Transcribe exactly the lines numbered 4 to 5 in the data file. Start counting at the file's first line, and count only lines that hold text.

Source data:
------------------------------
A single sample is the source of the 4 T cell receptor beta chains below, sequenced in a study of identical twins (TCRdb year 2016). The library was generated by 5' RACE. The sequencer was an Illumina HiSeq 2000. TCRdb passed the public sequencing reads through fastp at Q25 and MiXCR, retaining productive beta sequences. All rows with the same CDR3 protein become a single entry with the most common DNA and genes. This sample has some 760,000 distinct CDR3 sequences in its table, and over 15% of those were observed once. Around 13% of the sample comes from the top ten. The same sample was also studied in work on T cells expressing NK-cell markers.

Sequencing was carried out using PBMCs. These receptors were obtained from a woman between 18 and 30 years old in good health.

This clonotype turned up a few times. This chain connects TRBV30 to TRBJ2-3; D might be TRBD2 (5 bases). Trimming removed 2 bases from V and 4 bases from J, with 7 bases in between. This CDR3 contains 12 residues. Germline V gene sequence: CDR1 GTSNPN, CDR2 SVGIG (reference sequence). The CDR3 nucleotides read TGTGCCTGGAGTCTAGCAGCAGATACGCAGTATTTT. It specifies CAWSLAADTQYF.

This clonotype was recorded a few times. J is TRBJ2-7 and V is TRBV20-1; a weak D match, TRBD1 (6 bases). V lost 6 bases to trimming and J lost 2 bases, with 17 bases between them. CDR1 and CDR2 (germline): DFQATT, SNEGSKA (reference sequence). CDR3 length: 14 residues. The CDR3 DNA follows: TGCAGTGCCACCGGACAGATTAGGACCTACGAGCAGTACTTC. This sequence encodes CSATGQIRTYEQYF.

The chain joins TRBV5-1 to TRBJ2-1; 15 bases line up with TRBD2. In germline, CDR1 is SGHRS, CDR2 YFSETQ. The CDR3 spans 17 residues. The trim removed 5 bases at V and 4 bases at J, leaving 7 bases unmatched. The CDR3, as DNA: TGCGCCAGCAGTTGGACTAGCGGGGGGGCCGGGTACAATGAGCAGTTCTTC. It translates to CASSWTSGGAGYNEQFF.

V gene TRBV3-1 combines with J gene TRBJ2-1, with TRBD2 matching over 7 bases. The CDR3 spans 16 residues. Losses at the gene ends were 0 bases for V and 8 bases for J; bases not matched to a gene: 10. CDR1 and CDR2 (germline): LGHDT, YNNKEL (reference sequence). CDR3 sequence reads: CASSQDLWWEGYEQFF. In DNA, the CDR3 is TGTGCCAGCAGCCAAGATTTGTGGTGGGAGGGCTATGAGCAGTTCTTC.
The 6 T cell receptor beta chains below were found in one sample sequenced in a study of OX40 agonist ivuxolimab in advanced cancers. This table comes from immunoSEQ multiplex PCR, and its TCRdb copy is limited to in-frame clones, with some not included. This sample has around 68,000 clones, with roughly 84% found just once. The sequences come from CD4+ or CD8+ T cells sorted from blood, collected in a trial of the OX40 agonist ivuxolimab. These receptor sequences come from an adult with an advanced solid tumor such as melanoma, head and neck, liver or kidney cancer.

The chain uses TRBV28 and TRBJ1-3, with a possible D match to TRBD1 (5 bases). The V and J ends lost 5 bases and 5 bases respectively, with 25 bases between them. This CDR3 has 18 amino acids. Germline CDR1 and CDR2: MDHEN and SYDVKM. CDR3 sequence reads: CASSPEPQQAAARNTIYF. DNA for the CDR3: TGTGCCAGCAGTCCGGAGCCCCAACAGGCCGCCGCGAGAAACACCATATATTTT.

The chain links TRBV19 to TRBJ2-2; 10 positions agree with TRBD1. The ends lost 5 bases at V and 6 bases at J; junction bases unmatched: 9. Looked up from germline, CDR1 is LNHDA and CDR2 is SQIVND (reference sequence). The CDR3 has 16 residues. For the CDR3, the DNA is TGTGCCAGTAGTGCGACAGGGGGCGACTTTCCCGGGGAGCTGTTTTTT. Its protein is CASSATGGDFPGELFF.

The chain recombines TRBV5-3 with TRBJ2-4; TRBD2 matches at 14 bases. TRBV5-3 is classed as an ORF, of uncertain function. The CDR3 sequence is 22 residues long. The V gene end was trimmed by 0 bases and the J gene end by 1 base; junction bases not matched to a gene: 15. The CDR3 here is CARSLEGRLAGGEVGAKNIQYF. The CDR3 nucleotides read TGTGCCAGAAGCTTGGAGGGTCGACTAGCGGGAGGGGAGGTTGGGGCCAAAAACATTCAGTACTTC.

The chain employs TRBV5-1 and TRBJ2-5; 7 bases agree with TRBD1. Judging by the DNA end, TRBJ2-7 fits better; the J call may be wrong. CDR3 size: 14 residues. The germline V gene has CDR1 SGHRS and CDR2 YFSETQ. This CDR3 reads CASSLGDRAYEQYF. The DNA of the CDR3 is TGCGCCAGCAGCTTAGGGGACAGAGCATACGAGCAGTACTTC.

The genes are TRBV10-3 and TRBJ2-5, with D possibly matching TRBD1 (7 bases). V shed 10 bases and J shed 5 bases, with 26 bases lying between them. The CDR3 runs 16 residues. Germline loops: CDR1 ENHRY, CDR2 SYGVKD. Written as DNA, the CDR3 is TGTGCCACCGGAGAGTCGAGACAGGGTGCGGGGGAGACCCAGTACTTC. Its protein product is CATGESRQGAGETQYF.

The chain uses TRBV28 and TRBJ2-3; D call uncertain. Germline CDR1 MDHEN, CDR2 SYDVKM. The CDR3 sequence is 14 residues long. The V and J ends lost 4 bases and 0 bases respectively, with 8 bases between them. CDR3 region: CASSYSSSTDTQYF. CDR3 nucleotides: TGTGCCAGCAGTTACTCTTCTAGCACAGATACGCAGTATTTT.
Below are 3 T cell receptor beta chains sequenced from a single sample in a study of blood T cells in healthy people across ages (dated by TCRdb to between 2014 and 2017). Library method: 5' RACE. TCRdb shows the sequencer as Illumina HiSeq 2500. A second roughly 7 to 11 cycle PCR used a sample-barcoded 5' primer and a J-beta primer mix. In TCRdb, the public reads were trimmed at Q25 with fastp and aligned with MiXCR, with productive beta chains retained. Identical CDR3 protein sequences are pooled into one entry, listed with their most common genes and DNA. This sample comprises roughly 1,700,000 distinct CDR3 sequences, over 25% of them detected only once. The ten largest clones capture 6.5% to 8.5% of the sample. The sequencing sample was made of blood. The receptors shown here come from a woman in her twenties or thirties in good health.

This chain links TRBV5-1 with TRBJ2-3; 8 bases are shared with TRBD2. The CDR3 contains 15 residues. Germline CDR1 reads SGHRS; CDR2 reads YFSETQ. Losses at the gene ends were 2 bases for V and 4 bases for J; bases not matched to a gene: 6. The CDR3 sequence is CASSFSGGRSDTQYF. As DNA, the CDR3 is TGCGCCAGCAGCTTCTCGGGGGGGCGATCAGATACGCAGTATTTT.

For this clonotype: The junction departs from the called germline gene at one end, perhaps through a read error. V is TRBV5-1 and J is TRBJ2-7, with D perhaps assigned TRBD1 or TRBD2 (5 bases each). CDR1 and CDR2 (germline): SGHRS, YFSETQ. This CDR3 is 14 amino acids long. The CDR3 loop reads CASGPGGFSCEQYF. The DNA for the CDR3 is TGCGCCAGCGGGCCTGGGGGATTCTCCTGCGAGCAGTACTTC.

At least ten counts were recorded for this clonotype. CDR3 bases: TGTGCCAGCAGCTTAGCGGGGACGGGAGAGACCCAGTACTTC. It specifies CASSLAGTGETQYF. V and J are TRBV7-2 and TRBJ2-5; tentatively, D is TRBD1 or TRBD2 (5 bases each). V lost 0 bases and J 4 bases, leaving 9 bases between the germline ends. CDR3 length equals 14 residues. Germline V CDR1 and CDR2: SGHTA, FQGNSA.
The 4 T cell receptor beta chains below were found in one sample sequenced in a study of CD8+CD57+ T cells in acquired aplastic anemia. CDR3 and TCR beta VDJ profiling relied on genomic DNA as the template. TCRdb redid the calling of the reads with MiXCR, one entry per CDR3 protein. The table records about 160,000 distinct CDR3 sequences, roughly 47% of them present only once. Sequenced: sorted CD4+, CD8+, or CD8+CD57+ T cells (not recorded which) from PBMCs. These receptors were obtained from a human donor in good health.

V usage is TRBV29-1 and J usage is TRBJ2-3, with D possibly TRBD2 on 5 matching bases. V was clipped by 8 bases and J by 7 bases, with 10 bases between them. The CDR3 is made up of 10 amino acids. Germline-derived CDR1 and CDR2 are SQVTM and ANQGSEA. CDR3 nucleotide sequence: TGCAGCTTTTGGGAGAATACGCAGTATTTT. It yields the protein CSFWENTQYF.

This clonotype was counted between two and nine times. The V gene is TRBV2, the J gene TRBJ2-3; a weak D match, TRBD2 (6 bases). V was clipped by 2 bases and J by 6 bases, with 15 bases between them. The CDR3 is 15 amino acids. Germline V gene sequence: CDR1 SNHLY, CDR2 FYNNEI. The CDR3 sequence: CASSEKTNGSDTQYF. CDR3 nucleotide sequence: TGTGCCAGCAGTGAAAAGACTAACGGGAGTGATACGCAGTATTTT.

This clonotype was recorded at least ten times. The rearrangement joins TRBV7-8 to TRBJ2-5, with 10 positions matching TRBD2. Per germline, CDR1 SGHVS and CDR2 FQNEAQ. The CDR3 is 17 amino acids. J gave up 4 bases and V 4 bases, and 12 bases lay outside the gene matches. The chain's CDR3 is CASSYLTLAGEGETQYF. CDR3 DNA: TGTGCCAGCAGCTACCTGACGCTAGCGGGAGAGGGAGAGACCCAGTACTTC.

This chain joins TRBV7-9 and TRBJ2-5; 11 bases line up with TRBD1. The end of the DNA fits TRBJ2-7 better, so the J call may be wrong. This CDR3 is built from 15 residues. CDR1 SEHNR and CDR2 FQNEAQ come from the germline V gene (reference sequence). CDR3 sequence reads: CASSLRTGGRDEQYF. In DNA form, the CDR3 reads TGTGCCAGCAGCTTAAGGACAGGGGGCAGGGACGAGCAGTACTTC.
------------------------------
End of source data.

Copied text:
This clonotype was recorded a few times. J is TRBJ2-7 and V is TRBV20-1; a weak D match, TRBD1 (6 bases). V lost 6 bases to trimming and J lost 2 bases, with 17 bases between them. CDR1 and CDR2 (germline): DFQATT, SNEGSKA (reference sequence). CDR3 length: 14 residues. The CDR3 DNA follows: TGCAGTGCCACCGGACAGATTAGGACCTACGAGCAGTACTTC. This sequence encodes CSATGQIRTYEQYF.

The chain joins TRBV5-1 to TRBJ2-1; 15 bases line up with TRBD2. In germline, CDR1 is SGHRS, CDR2 YFSETQ. The CDR3 spans 17 residues. The trim removed 5 bases at V and 4 bases at J, leaving 7 bases unmatched. The CDR3, as DNA: TGCGCCAGCAGTTGGACTAGCGGGGGGGCCGGGTACAATGAGCAGTTCTTC. It translates to CASSWTSGGAGYNEQFF.